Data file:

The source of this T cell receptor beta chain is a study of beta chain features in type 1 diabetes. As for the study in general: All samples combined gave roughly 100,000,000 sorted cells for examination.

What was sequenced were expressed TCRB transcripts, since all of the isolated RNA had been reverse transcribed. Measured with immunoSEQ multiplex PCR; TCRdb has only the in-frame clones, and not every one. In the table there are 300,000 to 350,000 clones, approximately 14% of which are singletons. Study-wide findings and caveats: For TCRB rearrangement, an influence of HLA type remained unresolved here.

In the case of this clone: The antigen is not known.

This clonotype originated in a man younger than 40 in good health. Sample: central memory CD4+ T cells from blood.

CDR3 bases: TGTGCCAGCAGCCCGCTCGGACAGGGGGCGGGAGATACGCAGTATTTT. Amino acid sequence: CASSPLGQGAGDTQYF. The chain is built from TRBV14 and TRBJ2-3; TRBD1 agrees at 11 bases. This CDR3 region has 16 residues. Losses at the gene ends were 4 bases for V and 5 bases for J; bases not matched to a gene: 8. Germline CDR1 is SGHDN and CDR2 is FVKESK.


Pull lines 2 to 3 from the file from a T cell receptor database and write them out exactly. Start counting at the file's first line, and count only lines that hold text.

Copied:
What was sequenced were expressed TCRB transcripts, since all of the isolated RNA had been reverse transcribed. Measured with immunoSEQ multiplex PCR; TCRdb has only the in-frame clones, and not every one. In the table there are 300,000 to 350,000 clones, approximately 14% of which are singletons. Study-wide findings and caveats: For TCRB rearrangement, an influence of HLA type remained unresolved here.

In the case of this clone: The antigen is not known.